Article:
RICK STEIN’S latest addition to his cookbook library is an orange pamphlet printed some 20 years ago and filled with Jennie Cook’s favourite Chinese recipes.
Rather cheekily, Jennie, of Bishopthorpe, offered to “swap” her £2.99 cookbook for Rick’s latest one – currently retailing in the shops at £25.
The pair had been working together at the Taste of London festival this summer, cooking up Malaysian cuisine for the culinary curious of the capital.
Jennie recalls that seafood supremo Stein appeared rather nervous at the prospect of knocking up Nasi Goreng – a Malaysian fried rice dish – for the hungry crowds.
He had grand ideas, says Jennie, of adding barbecued chicken to the dish, but Malaysian-born Jennie was having none of it. “He wanted to do it in an English way, but our stand was about cooking food in the true Malaysian style.”
Needless to say, Jennie won the argument. And not for the first time. Jennie Cook knows what she wants – and how to get it. She has a drive that is undiminished, despite a 20-year struggle with crippling arthritis that has put her under the surgeon’s knife eight times.
Now 58, the arthritis is rife, causing agonising pain in her shoulders, hips and feet – and yet, this has been one of her busiest years.
“This year I’ve taken more painkillers than I have ever done in the past 20 years. I’ve had so much on, but I wanted to do it,” she says – smiling. “People say I should relax, but my motto is different: when I die I will be resting for the rest of my life!”
Besides moving and renovating her new home, she became a consultant for the Malaysian Kitchen, a promotional campaign funded by the Malay government to promote indigenous food and produce in the UK as well as Malaysian restaurants.
Rick Stein and Gordon Ramsay are some of the big names who have been recruited to the cause, with Ramsay going off to Malaysia to make one of his Great Escapes TV shows.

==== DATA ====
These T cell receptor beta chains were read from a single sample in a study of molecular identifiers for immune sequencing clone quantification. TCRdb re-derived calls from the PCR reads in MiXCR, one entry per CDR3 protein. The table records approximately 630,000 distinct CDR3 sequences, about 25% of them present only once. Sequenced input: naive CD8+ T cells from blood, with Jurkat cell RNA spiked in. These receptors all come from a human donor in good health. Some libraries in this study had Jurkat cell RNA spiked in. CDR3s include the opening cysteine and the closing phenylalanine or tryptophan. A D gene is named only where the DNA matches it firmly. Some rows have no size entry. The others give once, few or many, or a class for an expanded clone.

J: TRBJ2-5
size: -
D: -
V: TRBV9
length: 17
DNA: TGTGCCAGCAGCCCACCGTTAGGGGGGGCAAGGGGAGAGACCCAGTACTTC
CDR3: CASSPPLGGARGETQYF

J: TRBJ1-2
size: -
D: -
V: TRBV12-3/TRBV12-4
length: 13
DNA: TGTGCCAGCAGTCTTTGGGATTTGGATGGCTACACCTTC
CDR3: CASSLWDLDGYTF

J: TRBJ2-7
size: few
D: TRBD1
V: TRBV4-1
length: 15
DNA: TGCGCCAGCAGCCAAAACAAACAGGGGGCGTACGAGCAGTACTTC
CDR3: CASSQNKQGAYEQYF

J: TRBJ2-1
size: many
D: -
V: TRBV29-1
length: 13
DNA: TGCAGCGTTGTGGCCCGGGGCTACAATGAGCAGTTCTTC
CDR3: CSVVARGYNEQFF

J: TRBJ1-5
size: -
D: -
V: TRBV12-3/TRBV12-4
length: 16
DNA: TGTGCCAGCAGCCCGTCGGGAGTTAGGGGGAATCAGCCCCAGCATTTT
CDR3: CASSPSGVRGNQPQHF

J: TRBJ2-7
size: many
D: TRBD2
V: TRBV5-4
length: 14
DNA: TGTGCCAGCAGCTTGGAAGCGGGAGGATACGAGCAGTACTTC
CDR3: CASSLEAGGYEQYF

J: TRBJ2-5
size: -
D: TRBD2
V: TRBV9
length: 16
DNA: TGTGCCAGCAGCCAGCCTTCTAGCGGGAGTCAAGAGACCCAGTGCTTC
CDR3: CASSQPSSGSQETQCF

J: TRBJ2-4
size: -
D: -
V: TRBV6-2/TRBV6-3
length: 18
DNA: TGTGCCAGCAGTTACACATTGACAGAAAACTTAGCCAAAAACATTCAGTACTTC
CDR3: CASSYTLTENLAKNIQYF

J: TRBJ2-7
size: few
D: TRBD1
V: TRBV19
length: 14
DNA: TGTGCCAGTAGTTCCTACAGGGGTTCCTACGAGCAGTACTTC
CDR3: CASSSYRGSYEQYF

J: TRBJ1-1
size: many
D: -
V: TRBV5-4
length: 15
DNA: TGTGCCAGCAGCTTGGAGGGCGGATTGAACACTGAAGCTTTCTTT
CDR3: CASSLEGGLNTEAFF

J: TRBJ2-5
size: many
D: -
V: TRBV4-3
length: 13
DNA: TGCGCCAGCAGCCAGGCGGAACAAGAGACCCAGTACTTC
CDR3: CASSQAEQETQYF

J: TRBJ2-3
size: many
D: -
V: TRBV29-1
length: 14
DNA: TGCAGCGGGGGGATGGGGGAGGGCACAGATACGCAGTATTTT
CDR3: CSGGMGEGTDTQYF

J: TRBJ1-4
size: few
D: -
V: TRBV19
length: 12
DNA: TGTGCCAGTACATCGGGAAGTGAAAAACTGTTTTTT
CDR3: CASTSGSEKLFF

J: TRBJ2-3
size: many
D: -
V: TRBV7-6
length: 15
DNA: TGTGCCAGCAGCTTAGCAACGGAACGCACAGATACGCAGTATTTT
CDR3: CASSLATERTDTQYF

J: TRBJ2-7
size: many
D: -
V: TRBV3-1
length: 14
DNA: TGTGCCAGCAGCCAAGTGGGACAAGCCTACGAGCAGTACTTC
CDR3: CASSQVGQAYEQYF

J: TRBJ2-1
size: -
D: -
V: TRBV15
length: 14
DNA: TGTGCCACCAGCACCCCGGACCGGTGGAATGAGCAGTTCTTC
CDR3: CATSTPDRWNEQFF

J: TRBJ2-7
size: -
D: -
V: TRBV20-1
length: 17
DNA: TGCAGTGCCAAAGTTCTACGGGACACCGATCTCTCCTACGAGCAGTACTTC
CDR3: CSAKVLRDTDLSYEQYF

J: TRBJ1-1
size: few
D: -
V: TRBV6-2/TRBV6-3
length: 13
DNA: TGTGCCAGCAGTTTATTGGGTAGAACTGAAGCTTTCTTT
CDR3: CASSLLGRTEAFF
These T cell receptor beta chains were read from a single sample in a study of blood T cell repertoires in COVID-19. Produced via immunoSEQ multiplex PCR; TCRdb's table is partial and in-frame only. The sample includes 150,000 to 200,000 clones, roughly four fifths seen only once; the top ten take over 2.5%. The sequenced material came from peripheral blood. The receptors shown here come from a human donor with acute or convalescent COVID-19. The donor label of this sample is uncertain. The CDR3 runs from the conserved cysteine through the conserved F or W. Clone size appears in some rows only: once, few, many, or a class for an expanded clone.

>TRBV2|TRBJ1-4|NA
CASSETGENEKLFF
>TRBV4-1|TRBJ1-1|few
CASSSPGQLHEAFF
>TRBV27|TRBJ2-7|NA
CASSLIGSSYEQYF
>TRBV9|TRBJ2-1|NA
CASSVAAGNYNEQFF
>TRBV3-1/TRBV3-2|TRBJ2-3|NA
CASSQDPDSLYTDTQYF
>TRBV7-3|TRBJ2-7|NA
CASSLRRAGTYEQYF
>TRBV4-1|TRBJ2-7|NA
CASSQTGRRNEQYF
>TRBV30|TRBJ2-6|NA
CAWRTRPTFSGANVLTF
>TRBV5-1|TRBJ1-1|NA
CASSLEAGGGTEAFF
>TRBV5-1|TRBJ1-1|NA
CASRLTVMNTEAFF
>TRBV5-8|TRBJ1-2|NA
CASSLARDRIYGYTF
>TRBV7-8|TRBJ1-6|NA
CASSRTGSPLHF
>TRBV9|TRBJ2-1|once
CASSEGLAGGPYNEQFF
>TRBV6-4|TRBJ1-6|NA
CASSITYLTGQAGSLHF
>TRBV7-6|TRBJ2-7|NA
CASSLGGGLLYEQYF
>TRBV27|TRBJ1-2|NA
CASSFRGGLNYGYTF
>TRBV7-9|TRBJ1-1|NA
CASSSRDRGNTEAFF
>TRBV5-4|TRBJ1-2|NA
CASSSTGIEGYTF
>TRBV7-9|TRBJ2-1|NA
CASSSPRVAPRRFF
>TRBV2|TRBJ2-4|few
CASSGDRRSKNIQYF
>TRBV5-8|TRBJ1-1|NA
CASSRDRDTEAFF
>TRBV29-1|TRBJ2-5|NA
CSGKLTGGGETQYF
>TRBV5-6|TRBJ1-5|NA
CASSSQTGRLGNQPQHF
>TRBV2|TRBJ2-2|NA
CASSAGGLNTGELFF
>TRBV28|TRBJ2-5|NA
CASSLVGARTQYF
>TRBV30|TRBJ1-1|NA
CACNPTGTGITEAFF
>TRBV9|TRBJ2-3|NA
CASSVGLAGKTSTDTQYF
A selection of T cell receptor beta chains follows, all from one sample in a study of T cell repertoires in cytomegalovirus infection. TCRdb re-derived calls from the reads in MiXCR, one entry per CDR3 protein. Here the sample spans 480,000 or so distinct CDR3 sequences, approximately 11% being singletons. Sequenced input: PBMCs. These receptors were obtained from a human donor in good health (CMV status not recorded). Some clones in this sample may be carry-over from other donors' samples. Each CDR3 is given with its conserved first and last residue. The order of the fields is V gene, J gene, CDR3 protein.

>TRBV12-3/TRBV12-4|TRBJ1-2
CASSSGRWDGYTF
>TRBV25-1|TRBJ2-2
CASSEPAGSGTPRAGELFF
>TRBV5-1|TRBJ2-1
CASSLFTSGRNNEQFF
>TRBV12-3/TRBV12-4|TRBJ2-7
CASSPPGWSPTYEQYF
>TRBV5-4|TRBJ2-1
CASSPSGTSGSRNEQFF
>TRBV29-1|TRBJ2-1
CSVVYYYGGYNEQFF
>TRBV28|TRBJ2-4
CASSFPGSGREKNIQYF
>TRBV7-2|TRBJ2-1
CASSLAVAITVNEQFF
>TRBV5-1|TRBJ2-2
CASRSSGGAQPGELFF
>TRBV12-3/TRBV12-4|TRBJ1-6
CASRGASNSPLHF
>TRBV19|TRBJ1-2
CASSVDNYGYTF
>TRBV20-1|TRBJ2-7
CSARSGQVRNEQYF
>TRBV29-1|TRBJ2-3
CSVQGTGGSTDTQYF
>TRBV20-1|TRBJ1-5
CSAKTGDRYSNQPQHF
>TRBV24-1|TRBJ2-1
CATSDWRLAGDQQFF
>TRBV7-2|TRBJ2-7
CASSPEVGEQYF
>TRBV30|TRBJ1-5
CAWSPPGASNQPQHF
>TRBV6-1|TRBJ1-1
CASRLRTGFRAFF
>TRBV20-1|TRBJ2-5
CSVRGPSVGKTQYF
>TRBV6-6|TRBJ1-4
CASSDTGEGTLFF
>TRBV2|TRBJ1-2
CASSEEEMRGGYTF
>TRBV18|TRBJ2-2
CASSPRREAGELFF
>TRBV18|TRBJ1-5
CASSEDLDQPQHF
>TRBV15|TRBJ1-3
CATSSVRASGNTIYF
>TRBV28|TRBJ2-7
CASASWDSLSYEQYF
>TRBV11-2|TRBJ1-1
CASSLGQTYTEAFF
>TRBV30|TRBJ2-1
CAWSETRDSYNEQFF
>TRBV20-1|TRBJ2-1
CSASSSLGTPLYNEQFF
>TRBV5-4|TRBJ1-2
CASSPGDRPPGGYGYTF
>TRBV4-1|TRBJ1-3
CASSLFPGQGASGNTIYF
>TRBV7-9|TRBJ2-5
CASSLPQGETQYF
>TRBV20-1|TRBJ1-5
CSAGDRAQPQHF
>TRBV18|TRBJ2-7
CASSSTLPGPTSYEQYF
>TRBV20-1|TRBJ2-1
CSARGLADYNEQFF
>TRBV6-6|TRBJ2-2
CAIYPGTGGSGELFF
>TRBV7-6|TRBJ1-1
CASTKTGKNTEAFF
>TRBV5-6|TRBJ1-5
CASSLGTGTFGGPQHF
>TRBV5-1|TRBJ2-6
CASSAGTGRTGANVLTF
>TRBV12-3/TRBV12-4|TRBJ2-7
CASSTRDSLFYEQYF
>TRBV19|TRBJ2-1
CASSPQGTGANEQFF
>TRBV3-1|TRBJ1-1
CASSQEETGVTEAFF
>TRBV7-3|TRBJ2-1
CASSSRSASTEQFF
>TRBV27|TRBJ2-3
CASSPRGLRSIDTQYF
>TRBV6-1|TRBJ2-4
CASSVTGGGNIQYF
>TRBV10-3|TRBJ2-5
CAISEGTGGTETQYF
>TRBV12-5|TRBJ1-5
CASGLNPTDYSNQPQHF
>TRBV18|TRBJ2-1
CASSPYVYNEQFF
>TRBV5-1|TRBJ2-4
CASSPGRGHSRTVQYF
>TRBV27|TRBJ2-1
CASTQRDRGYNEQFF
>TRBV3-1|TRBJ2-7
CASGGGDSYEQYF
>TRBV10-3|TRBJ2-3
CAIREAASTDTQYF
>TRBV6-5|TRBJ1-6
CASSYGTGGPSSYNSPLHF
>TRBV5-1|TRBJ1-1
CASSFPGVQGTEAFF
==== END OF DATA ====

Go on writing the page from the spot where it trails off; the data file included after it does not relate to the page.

Jennie has travelled the country doing cookery demonstrations and attending festivals, including last month’s York Festival of Food and Drink and the Leeds Curry festival a few weeks ago. And she is planning a series of cookery films to be shown on the Malaysian Kitchen website and on YouTube.
Malaysian food, explains Jennie, sits on the spectrum between Chinese and Indian cuisine.
“It is spicy, but not in a way that would burn you like a vindaloo,” she says. “It is more fragrant and mellow in flavour than Thai food, which is sometimes so intense all you can taste is the kaffir lime leaves.
“In Malay food, the spices are blended so that they are more harmonious. If you like your food hotter, we use the condiment Sambal a lot. We serve it on the side and you can add it to your rice or curry.”
Jennie is looking forward to getting back behind the camera. The nurse-turned-TV chef has appeared on a host of shows over the years, including The Generation Game, Good Morning, Blue Peter and Farmhouse Kitchen.
More recently, she starred alongside North Yorkshire-based Rosemary Shrager in the ITV cook-off show Taste The Nation. She also reached the finals of Five’s Breaking Into Tesco, where she tried to persuade judges that her dish, curry noodle soup, should be marketed as a ready meal by the supermarket giant.
Talking about her latest projects, Jennie has the buzz of an excited teenager. Despite her struggling health and the death of her husband, John, seven years ago to a stroke at the age of 53, self-pity has no place in her life.
“I want people to know that just because you have got pain you don’t have to sit down and vegetate. Sometimes, when I’m working, I forget my pain. In fact, I’m sure all the things I’ve done has prolonged my longevity,” says Jennie, who has also beaten leukaemia.
There is no sign of her letting up. Next weekend, she has organised a Malaysian Kitchen Showcase at the Park Inn Hotel, York, for 150 invited VIPs.
Her passion is her cooking, and her dream – should she find the right business partner – would be to open her own restaurant.
A Malaysian one, of course.